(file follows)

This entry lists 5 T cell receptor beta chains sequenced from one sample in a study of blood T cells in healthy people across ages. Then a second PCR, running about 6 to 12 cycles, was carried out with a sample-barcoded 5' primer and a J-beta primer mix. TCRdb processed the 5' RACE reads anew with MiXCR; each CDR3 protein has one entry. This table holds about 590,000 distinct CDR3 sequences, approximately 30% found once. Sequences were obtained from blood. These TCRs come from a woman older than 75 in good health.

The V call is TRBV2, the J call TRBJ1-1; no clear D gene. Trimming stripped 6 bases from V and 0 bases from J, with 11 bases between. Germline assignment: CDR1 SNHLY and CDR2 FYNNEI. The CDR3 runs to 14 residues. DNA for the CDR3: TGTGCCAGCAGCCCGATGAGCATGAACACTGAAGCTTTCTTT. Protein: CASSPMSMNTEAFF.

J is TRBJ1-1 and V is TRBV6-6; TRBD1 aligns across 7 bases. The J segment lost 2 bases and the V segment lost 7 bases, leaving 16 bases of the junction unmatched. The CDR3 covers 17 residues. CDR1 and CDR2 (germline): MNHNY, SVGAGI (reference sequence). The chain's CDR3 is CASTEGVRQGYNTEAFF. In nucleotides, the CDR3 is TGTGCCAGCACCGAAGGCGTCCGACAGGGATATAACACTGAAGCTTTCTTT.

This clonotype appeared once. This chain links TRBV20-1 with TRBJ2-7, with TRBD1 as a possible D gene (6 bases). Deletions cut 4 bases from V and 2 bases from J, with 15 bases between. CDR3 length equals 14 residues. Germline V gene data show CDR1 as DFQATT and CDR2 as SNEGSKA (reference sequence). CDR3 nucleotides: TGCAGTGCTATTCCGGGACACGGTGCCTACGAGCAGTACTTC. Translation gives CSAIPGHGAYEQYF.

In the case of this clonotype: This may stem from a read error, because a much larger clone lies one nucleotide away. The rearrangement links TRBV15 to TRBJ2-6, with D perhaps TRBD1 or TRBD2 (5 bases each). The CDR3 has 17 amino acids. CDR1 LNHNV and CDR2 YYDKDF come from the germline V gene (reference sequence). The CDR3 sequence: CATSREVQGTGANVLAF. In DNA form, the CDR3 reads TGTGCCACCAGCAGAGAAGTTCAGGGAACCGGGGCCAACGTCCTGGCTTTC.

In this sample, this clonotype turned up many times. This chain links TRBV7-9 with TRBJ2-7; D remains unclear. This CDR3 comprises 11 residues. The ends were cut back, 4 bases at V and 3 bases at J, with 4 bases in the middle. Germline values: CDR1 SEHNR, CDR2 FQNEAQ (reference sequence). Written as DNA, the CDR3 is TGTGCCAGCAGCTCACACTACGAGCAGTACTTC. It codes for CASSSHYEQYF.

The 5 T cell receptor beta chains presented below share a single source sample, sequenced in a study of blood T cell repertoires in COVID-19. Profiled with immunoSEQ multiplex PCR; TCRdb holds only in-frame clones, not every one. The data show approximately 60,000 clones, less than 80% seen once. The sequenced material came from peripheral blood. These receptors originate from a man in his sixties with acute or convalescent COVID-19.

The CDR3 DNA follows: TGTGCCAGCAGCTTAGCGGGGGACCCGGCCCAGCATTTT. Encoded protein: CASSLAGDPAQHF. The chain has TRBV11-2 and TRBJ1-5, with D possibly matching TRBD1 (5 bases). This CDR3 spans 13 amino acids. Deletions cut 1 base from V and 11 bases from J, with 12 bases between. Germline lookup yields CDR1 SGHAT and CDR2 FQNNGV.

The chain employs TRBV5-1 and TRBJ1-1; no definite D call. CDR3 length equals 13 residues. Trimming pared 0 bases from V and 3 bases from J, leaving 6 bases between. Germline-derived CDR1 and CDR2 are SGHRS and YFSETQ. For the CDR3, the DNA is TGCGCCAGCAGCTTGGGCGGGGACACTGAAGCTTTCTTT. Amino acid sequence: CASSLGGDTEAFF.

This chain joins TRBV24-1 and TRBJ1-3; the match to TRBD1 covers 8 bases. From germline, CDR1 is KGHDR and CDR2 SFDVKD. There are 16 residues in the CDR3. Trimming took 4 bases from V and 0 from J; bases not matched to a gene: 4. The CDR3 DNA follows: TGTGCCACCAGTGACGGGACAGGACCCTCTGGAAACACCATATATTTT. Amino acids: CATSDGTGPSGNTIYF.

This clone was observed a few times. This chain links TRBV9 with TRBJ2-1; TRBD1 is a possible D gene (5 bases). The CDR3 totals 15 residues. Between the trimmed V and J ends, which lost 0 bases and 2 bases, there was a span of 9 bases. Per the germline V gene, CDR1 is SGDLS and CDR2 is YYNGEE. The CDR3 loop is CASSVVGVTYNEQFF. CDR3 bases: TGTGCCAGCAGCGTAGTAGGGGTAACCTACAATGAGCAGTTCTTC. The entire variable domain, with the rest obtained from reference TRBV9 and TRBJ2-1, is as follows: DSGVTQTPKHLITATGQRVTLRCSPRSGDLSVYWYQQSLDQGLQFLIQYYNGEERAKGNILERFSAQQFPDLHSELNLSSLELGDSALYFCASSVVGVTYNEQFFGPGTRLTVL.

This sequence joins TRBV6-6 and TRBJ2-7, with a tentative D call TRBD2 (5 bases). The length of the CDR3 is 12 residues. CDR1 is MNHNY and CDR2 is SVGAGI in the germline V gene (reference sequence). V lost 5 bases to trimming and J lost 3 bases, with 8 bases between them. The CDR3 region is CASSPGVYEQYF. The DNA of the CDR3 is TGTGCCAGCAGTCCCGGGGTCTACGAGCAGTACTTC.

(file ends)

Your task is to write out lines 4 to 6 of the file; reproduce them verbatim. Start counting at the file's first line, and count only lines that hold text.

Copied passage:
This clonotype appeared once. This chain links TRBV20-1 with TRBJ2-7, with TRBD1 as a possible D gene (6 bases). Deletions cut 4 bases from V and 2 bases from J, with 15 bases between. CDR3 length equals 14 residues. Germline V gene data show CDR1 as DFQATT and CDR2 as SNEGSKA (reference sequence). CDR3 nucleotides: TGCAGTGCTATTCCGGGACACGGTGCCTACGAGCAGTACTTC. Translation gives CSAIPGHGAYEQYF.

In the case of this clonotype: This may stem from a read error, because a much larger clone lies one nucleotide away. The rearrangement links TRBV15 to TRBJ2-6, with D perhaps TRBD1 or TRBD2 (5 bases each). The CDR3 has 17 amino acids. CDR1 LNHNV and CDR2 YYDKDF come from the germline V gene (reference sequence). The CDR3 sequence: CATSREVQGTGANVLAF. In DNA form, the CDR3 reads TGTGCCACCAGCAGAGAAGTTCAGGGAACCGGGGCCAACGTCCTGGCTTTC.

In this sample, this clonotype turned up many times. This chain links TRBV7-9 with TRBJ2-7; D remains unclear. This CDR3 comprises 11 residues. The ends were cut back, 4 bases at V and 3 bases at J, with 4 bases in the middle. Germline values: CDR1 SEHNR, CDR2 FQNEAQ (reference sequence). Written as DNA, the CDR3 is TGTGCCAGCAGCTCACACTACGAGCAGTACTTC. It codes for CASSSHYEQYF.